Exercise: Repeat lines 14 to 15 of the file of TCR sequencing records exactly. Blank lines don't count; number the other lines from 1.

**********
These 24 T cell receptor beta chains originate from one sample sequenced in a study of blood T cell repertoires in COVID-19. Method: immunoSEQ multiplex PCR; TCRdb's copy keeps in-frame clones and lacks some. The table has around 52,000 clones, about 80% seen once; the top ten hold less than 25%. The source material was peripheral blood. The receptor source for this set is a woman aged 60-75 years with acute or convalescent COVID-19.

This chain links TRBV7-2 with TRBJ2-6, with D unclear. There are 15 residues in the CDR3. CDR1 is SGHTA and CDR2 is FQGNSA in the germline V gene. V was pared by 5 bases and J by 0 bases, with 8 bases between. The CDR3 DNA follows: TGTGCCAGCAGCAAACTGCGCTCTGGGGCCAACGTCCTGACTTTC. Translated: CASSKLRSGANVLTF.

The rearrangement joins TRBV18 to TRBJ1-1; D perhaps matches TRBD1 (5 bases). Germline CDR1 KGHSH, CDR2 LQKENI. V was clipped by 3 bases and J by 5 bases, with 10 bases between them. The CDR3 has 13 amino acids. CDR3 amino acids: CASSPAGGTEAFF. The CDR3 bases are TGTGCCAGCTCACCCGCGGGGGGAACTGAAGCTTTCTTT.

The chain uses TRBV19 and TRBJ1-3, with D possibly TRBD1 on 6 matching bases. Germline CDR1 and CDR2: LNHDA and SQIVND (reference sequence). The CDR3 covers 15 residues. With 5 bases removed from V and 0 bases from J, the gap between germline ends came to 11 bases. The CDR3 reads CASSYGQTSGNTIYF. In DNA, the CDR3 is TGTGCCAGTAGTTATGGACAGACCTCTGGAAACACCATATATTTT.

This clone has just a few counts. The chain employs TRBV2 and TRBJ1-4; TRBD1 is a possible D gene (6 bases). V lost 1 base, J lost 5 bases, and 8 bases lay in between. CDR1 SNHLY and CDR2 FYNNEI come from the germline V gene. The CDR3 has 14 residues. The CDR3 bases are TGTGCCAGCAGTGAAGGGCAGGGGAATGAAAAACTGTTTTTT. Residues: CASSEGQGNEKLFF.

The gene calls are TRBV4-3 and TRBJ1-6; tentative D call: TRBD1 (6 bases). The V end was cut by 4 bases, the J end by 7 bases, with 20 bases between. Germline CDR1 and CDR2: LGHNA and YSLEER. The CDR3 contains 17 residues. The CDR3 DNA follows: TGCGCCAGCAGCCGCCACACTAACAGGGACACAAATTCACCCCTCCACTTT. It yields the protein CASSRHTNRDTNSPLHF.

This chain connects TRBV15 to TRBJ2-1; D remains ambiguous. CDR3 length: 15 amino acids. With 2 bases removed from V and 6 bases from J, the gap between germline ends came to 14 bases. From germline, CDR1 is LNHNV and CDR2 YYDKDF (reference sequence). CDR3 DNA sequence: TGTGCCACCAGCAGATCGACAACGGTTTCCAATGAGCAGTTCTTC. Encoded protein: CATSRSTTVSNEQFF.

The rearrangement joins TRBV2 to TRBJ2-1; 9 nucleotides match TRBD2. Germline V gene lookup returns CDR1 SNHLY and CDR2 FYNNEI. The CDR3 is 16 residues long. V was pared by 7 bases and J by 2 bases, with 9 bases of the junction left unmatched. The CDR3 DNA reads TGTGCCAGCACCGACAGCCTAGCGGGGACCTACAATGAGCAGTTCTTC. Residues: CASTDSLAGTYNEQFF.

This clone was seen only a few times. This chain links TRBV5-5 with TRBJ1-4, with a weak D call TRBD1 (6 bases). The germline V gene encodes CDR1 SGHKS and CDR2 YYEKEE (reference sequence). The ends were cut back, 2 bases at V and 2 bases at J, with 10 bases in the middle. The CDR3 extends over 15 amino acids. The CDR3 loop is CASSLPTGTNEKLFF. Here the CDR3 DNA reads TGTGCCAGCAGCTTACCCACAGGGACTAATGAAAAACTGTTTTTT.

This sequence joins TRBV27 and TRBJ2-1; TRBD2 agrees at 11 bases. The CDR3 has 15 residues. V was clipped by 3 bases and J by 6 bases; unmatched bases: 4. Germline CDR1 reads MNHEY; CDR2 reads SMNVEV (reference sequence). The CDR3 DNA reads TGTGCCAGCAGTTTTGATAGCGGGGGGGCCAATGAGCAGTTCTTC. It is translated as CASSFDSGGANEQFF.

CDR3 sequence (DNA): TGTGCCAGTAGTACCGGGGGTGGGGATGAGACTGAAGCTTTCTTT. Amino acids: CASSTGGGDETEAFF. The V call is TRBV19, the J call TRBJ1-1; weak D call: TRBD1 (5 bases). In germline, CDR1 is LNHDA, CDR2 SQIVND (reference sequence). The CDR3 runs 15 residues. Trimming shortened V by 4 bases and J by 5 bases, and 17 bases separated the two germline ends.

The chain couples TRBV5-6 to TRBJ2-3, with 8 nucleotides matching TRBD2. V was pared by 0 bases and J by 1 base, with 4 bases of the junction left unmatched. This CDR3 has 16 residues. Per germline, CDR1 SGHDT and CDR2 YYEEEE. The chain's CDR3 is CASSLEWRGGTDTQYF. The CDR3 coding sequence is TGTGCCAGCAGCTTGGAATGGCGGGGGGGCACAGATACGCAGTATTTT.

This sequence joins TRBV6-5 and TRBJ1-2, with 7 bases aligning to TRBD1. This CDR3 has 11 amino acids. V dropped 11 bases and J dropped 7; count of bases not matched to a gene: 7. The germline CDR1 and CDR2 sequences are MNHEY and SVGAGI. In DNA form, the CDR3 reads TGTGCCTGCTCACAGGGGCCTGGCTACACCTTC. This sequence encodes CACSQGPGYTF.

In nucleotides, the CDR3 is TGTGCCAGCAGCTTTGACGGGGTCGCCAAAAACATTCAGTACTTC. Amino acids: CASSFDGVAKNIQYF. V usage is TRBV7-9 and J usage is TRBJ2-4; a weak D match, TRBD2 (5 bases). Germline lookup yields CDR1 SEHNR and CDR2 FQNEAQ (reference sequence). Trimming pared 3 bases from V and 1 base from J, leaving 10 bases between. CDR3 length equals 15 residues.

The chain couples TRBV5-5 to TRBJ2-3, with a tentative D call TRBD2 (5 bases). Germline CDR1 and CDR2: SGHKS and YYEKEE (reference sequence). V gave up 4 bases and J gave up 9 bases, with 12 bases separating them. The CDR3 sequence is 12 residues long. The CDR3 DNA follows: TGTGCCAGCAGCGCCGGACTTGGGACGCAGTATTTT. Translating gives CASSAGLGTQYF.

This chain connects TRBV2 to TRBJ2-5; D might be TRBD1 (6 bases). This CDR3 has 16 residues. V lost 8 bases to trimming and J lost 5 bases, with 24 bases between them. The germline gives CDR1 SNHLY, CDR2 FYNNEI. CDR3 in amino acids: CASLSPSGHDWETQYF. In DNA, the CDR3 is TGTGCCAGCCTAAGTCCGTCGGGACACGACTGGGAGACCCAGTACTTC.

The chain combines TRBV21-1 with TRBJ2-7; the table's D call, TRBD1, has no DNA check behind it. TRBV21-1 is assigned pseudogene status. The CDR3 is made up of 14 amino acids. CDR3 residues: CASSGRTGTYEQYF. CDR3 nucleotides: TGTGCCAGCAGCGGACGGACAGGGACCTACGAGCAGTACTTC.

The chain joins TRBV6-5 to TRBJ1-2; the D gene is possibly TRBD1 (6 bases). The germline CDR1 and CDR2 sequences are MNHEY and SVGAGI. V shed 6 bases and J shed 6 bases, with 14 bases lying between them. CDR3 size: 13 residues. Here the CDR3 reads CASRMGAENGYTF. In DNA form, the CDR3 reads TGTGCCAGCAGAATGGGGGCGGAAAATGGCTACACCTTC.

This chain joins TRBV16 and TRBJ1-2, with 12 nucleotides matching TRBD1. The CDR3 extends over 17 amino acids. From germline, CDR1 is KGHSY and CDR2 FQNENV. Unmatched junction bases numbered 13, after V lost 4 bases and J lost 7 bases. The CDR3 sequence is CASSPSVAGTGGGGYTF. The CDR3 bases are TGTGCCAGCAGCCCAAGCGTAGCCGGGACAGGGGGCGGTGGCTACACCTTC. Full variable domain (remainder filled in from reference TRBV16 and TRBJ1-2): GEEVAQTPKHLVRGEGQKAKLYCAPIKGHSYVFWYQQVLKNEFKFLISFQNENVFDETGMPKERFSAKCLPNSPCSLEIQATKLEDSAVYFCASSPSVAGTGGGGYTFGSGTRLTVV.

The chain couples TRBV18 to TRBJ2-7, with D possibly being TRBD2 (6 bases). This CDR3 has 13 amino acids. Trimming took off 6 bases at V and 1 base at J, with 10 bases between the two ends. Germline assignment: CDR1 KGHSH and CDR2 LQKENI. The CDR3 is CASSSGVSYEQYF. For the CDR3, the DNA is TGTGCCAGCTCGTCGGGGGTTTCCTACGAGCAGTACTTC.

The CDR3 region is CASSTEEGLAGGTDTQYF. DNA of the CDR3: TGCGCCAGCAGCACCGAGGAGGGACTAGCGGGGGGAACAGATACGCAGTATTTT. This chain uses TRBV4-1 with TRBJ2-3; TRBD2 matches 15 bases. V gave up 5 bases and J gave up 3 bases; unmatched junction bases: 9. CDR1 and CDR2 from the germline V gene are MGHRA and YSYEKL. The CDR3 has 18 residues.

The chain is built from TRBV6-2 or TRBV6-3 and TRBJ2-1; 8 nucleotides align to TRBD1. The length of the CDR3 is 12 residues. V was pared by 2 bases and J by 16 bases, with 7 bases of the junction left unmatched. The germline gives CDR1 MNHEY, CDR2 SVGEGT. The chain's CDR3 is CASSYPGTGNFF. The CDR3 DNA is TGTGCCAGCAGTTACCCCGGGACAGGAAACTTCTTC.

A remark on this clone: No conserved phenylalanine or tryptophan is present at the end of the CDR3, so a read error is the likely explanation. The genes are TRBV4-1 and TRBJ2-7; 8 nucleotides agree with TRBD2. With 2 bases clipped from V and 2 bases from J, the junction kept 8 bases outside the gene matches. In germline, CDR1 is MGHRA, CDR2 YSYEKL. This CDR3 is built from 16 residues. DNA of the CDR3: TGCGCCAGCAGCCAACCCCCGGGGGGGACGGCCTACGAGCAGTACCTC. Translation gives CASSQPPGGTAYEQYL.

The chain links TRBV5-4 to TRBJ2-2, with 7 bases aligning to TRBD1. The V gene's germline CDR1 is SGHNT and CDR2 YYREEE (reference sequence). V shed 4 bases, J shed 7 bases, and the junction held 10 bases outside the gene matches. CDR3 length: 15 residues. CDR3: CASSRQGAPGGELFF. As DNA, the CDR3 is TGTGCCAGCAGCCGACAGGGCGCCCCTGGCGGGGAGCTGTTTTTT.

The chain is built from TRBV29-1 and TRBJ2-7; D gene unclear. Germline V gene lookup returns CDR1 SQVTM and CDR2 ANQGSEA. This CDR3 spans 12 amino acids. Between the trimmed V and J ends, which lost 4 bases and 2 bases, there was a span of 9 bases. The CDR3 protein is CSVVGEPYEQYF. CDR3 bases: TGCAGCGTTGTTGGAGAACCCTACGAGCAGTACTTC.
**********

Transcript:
In nucleotides, the CDR3 is TGTGCCAGCAGCTTTGACGGGGTCGCCAAAAACATTCAGTACTTC. Amino acids: CASSFDGVAKNIQYF. V usage is TRBV7-9 and J usage is TRBJ2-4; a weak D match, TRBD2 (5 bases). Germline lookup yields CDR1 SEHNR and CDR2 FQNEAQ (reference sequence). Trimming pared 3 bases from V and 1 base from J, leaving 10 bases between. CDR3 length equals 15 residues.

The chain couples TRBV5-5 to TRBJ2-3, with a tentative D call TRBD2 (5 bases). Germline CDR1 and CDR2: SGHKS and YYEKEE (reference sequence). V gave up 4 bases and J gave up 9 bases, with 12 bases separating them. The CDR3 sequence is 12 residues long. The CDR3 DNA follows: TGTGCCAGCAGCGCCGGACTTGGGACGCAGTATTTT. Translating gives CASSAGLGTQYF.